Radicular pain is generally a shooting pain or an electrical sensation that travels along the route of a nerve. This can be due to common conditions such as a herniated disc or arthritis in the lower spine or neck. These types of conditions can be painful in those without PD, but in someone with PD, who walks with a stoop at the shoulders or a bend at the waist, the pain may be worse.

Central pain

Central pain is a pain syndrome caused by damage or dysfunction of the brain or spinal cord. A wide range of conditions (aside from PD) can be responsible for this type of pain, including stroke and multiple sclerosis. The symptoms can be highly variable between people and can include sensations such as burning, aching, or stabbing. The pain can involve a limb, the abdomen or the genitals and is usually described as deep in origin. It is often exacerbated by a light touch or cold temperature. Because it can be unclear what the origin of the pain is, people with this type of pain often undergo a large number of medical tests to exclude other causes of pain, only to eventually be told that the pain is central pain. Central pain is the hardest type of pain to treat.

Sometimes it can be helpful to keep a pain diary which can give you a sense of when the pain happens and what makes it worse or better. This type of information can be helpful to your doctor when trying to diagnose and treat your pain.

Pain Management in Parkinson’s Disease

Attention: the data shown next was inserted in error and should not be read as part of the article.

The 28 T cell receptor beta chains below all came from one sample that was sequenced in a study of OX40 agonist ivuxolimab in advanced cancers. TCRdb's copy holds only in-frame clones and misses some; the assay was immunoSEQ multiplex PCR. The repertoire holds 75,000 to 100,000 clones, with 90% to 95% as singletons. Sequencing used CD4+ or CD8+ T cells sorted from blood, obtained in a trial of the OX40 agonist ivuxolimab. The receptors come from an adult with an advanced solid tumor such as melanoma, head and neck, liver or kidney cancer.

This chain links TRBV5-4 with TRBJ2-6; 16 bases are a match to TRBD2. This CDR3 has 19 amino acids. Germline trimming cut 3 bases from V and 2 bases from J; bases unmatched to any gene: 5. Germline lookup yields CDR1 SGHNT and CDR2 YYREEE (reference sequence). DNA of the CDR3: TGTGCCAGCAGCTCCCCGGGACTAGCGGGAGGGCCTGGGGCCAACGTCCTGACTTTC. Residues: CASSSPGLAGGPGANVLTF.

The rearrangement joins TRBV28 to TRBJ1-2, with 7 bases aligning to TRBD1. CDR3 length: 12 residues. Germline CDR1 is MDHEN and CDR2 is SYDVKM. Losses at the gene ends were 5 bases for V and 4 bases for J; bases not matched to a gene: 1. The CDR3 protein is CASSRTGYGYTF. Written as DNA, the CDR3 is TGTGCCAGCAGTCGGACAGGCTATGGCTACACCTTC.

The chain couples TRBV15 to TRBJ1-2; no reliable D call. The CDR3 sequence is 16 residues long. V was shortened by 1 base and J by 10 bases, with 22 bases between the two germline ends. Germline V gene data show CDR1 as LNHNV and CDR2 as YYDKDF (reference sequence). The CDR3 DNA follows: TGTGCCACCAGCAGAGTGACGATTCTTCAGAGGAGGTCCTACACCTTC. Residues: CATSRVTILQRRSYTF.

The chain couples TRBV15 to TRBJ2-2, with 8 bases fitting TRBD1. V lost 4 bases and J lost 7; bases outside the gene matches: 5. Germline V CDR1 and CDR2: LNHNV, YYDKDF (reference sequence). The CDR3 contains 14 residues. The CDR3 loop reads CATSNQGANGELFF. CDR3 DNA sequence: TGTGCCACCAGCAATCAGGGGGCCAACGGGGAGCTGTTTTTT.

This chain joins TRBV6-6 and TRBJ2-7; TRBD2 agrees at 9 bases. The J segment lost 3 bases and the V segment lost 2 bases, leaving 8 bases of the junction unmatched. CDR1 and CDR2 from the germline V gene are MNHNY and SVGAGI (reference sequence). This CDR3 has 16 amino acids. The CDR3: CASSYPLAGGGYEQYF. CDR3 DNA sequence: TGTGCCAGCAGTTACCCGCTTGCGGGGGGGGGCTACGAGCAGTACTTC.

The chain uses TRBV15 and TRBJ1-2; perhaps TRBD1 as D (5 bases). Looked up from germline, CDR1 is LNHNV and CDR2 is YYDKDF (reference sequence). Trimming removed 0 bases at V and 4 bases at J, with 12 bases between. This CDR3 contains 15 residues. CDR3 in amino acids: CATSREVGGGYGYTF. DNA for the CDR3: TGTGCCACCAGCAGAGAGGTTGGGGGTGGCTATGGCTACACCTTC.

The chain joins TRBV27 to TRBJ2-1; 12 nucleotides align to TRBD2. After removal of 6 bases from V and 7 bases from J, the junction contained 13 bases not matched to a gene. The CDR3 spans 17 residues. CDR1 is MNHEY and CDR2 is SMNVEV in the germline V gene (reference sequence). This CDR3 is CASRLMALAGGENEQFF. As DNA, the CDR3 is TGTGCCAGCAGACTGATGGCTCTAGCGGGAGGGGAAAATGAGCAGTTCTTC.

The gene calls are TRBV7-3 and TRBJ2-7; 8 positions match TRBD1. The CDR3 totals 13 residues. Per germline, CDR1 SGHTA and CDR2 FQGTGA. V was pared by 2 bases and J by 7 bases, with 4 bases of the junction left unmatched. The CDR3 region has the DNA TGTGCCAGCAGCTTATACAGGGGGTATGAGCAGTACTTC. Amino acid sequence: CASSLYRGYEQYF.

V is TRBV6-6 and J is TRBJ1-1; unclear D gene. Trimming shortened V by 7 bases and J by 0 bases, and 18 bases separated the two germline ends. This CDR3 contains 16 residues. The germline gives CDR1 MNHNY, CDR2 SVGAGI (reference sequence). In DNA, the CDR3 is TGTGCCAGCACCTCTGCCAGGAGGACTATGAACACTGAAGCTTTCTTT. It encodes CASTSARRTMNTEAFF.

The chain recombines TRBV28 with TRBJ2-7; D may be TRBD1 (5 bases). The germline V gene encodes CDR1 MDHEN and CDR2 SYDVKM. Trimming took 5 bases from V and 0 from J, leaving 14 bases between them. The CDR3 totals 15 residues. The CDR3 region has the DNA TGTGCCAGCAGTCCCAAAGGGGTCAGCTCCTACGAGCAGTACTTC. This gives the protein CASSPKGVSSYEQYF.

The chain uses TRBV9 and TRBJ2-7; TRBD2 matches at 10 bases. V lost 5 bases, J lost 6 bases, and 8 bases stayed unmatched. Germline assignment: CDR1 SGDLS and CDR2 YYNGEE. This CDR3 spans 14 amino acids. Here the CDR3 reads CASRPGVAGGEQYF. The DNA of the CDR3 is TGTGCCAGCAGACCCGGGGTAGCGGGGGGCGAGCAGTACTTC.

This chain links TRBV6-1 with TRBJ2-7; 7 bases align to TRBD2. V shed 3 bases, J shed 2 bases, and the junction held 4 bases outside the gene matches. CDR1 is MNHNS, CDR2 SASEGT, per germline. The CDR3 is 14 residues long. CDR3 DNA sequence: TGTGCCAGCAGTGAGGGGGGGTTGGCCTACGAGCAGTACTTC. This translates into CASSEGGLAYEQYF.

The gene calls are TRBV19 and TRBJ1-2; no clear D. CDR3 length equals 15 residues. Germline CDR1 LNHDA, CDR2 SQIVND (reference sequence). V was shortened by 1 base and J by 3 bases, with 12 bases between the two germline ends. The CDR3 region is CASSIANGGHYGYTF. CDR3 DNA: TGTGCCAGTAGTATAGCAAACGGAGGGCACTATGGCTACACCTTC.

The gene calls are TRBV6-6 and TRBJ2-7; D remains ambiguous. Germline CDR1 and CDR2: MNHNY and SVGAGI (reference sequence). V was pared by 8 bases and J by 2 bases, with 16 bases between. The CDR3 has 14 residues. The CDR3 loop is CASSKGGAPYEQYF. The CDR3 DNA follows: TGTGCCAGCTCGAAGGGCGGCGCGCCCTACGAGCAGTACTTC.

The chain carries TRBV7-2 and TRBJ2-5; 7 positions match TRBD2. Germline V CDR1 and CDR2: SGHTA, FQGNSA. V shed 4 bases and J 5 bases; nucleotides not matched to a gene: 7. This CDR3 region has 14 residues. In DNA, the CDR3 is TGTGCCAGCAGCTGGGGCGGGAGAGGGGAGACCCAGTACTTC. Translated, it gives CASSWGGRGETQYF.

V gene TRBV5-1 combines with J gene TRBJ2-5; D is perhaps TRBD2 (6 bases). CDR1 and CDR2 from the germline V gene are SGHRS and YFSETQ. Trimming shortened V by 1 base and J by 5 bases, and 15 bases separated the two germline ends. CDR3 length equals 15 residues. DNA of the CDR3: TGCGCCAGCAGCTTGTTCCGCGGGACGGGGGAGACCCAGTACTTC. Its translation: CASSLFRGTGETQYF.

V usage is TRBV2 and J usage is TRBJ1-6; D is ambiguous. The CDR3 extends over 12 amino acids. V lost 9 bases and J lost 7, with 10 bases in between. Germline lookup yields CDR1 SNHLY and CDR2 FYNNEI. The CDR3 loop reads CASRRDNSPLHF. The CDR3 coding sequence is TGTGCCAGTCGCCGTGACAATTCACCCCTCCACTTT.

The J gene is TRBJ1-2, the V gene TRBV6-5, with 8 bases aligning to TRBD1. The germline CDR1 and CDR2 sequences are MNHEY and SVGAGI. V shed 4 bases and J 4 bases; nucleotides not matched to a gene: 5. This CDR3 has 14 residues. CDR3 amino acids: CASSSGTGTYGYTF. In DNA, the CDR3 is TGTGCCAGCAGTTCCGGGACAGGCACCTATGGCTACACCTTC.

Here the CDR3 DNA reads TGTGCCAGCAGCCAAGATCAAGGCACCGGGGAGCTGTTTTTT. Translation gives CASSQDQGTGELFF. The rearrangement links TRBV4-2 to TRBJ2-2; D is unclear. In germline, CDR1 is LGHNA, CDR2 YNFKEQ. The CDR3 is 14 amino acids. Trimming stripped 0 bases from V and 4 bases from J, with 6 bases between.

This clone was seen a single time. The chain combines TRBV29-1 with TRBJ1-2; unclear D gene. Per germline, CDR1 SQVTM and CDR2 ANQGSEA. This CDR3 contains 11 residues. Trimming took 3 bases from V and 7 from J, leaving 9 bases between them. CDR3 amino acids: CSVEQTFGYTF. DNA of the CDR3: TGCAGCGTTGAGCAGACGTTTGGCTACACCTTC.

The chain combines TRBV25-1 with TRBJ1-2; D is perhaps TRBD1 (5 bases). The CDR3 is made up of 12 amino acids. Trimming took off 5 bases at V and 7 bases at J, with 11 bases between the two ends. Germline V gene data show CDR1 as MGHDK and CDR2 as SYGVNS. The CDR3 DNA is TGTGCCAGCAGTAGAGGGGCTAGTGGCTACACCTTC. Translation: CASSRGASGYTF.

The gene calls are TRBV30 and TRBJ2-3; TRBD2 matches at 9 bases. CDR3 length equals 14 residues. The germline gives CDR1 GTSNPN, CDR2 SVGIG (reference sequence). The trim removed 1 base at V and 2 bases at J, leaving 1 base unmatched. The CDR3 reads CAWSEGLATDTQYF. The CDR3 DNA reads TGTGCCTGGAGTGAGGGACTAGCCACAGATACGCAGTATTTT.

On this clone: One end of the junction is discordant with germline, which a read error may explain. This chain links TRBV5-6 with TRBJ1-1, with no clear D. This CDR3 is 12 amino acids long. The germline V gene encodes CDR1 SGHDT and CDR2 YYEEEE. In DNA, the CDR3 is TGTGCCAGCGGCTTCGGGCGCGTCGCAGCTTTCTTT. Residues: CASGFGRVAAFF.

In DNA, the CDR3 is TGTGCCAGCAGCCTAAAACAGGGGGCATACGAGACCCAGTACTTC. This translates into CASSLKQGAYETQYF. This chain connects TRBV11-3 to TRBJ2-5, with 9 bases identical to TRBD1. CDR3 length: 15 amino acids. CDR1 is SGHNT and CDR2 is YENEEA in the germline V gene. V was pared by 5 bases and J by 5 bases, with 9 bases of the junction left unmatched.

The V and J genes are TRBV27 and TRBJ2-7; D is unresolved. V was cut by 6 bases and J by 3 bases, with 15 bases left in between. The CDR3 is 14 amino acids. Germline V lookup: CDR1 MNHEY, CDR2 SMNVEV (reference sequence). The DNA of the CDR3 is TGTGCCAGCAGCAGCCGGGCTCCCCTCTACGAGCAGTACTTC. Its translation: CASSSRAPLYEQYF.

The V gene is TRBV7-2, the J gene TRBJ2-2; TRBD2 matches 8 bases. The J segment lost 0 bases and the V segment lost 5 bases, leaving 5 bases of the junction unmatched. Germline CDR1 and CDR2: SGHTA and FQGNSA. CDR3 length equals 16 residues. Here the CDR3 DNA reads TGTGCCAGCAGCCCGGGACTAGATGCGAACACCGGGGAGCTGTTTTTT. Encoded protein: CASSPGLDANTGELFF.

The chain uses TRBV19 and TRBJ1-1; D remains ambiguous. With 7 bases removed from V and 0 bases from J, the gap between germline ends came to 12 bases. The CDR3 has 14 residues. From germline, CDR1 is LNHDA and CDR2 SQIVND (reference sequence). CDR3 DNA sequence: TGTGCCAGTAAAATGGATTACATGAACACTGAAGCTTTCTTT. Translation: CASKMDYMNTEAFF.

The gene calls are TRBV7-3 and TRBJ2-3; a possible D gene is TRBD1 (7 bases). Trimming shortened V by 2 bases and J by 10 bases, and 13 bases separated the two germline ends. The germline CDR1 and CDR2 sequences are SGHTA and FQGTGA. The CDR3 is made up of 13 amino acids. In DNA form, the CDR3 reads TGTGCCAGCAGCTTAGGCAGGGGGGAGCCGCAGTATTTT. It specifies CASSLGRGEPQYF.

Treat OFF time

Female physiotherapist giving back massage to active senior woman in sports centerAs discussed above, dystonic pain that occurs when medications have worn off, should be treated by adjusting medications to minimize OFF time. You can learn about ways to treat OFF time by watching one of our webinars on the topic.

Occasionally, non-dystonic pains can also be an OFF phenomenon, and can improve with a dose of levodopa. People with PD who have pain in this pattern are said to have “non-motor OFFs”. These patients, in addition to, or instead of, having fluctuations of their motor symptoms in response to PD meds, have fluctuations in non-motor symptoms, which could include pain, depression or anxiety. If pain occurs in this way, it can often be treated by adjusting medications to minimize the OFF time.

Treat depression

Depression is a very common non-motor symptom in PD – with pain and depression closely linked. Depression can contribute to chronic pain and chronic pain can lead to or increase depression.

Sometimes treatment of depression can alleviate an element of the pain, so an evaluation of depression is definitely warranted when trying to figure out how to treat chronic pain in PD.

Physical therapy

Exercises that strengthen the core and encourage upright posture can be very beneficial for certain pains of PD. Working with a physical therapist is essential if the goal is to treat pain, because he/she can design specific exercises for reduce and not exacerbate the pain. Speak with your doctor about a referral to physical therapy (preferably one who is trained in treating people with PD) or call the APDA National Rehabilitation Resource Center, which serves as a central resource for information about PD-related rehabilitation and exercise.

Complementary treatments

Massage therapy and acupuncture are two complementary treatments that are often used for pain. There have been small studies investigating the use of massage therapy and acupuncture for motor symptoms of PD, but more studies are necessary to definitely determine if they truly help with PD pain.

Medications